The microwave over transformer can handle Watts of power or more. It is therefore a good alternative as a cheap high power transformer, if proper modifications are done: It is possible to remove the high voltage windings and instead add a few turns of thick wire, for a low voltage, high current transformer.
Before starting to wind the secondary, we need to know how many turns we need for a given output voltage. In my case I needed 3 separated secondaries, one for 6. The first two are for powering filaments of high power vacuum tubes.
In my case the ratio was 0. For 6. Not easy, but do-able.
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I used PVC insulated wire not the best choice but it was all I got1. So my 3 secondaries can output the following voltages: 6. I m thinking to build a MOT with enameled copper wire at the secundary,at Hi Roger. Yes it gets hot because the iron core gets very close to saturation. For minimizing headaches with your amplifier, I suggest you get a proper transformer for this task.
A fan cooler will not help, as it cannot push air deep inside the primary coil, so the wire would eventually burn with a bang. Roger, Way too later of a reply but I will post it anyway. If you want to power car audio equipment on the cheap look into server power supplies on ebay. Try to get one with a built in fan. They are capable of more than W at If you do get one look on RC groups website in the batteries and chargers section for the pin-out because cucinotta: eravamo più amanti che coniugi.
ora mi risposo, e will need to make a jumper to power it on, you may also find out how to raise the output voltage to Radu, Great website, Somehow Ive stumbled in here and each time Ive found something interesting. I love messing around with MOTS but I always take off the secondary because as you know that secondary will more than likely kill you.
Im a electrician with 25yrs experience and work on 3 phase V industrial equipment live all of the time, but Im scared of that MOT secondary!DIY Arc Welding Machine - 4pcs Microwave Transformers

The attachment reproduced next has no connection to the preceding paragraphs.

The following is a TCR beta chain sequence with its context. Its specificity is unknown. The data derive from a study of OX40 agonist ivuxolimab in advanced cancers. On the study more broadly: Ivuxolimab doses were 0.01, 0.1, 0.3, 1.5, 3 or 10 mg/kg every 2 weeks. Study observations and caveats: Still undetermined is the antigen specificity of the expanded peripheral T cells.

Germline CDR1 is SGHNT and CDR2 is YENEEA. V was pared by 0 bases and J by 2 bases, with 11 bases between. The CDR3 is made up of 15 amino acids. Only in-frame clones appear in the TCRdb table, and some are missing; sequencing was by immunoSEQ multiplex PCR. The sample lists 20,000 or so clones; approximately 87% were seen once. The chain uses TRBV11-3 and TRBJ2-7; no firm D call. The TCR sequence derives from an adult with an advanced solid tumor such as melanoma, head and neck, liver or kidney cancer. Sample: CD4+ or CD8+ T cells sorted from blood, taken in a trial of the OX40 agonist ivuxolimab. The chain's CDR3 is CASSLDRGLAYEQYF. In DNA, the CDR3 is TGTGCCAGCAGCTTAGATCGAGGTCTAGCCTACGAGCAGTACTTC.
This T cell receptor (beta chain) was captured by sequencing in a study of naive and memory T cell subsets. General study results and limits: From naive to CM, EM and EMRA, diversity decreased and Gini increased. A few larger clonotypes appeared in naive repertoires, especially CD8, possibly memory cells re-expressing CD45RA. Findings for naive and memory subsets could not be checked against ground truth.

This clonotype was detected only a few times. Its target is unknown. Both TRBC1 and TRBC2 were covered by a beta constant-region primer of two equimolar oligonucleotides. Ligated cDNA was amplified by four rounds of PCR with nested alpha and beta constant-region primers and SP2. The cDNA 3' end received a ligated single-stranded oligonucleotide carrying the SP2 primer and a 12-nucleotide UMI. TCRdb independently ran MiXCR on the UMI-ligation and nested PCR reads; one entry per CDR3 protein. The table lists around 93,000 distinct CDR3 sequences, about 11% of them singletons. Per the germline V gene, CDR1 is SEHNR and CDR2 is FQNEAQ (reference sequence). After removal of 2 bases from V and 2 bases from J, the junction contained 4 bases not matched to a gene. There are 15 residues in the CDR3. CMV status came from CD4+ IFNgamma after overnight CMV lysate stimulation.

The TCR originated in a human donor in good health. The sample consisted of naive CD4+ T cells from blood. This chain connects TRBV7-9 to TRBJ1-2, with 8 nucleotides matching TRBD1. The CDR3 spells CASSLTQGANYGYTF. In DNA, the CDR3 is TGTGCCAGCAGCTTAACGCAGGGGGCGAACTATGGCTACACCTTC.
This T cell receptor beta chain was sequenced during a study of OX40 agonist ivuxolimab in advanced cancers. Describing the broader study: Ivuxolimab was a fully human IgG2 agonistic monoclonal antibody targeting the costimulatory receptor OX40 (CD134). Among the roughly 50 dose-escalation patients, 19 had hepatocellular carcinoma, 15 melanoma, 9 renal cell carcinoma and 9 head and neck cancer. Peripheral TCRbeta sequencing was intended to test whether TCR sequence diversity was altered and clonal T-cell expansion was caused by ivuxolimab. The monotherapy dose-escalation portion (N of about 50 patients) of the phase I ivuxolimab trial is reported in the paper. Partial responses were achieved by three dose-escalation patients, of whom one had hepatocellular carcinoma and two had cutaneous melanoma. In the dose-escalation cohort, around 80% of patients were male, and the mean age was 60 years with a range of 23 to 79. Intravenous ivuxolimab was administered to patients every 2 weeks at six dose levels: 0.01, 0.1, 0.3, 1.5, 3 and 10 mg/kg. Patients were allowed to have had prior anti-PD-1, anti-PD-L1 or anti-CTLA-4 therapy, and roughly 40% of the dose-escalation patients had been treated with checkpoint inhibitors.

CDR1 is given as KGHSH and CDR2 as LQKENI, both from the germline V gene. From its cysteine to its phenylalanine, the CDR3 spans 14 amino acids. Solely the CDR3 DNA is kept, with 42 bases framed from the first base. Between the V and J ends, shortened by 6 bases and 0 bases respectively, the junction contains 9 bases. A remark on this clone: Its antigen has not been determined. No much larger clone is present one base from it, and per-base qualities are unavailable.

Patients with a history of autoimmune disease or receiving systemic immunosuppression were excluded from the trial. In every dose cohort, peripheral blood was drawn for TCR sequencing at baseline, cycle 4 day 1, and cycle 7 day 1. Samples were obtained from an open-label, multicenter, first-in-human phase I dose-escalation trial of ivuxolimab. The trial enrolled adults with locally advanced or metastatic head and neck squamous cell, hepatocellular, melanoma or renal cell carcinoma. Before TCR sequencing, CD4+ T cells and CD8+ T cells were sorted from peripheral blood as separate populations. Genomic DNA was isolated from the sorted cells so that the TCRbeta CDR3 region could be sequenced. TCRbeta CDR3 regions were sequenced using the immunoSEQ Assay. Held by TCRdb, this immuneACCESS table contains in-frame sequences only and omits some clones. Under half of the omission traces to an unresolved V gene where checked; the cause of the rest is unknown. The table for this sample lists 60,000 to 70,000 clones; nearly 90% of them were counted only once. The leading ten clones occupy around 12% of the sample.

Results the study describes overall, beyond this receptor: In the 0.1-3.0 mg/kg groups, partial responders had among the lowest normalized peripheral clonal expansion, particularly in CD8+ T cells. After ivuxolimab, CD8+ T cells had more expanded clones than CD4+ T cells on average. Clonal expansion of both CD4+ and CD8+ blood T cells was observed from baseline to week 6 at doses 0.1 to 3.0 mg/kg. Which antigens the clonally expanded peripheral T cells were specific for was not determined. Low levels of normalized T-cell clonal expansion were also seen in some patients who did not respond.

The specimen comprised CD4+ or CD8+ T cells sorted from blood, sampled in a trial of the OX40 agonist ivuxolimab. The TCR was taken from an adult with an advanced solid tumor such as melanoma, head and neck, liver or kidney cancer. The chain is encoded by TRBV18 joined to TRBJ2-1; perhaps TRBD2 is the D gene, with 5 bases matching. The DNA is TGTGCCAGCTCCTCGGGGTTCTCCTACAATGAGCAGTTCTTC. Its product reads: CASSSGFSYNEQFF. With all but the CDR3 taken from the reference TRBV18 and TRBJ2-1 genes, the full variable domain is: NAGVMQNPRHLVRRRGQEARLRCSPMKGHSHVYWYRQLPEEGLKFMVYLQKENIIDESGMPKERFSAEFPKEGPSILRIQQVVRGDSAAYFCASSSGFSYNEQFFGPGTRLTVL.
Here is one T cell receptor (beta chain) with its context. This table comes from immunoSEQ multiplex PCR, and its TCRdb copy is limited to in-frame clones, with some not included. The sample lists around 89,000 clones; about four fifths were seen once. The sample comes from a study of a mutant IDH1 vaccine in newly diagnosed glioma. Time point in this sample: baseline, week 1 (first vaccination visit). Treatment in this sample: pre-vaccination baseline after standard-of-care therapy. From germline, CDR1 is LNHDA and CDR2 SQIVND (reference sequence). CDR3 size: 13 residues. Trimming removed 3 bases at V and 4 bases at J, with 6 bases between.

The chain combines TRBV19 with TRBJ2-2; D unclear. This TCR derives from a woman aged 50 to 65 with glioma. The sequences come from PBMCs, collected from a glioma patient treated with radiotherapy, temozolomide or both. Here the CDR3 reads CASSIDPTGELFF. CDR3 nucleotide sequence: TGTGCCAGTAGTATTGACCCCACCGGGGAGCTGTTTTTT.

Hello Radu. I was looking into AWG tables and realized that if one use several smaller gauge wires to compose a target area section, in order to hold more current, one will note that by the AWG tables, 2 smaller section wires that hold a total sectional area the same as a thicker wire will withstand more current probably due to surface-current.
Do you agree? Best regards Lissandro. I have seen several comments recently about surface current or skin effect.I wanted to make a arc welder with a homemade transformer. I am going to copy a microwave transformer primary windings and have 20 turns of 10 AWG wire for the secondary so I get 20 volts but very high amps.
The problem is that I don't know what AWG and how many windings there should be on the primary. So if someone knows or can take a look at one if you have one that would be great!! You are going to have to think a little bigger than you are. Arc welders current is usually in the order typically between 17 to 45 volts and to amps. At that current, you need large cross-sections on all wire or the temperature rise will be too great. You want the work to melt, not the wire. Your 10G comes no where near large enough.
Also, the transformer will have to deliver appreciable power. I wouldn't consider anything less than 2kVA and preferably somewhat larger. Well, if you want to get 20 volts out of a turn secondary you would need turns on the primary. Check a wire table for the size appropriate for that current. I am concerned that with so few turns, there will not be enough inductance in the primary winding to avoid a high no-load current.
When you energize the transformer, do it with low voltage or put a W light bulb in series with the primary winding to avoid a high current until you can see what will happen. Trending News. Hailey Bieber endorses Biden — while dad backs Trump. Trump turns power of state against his political rivals.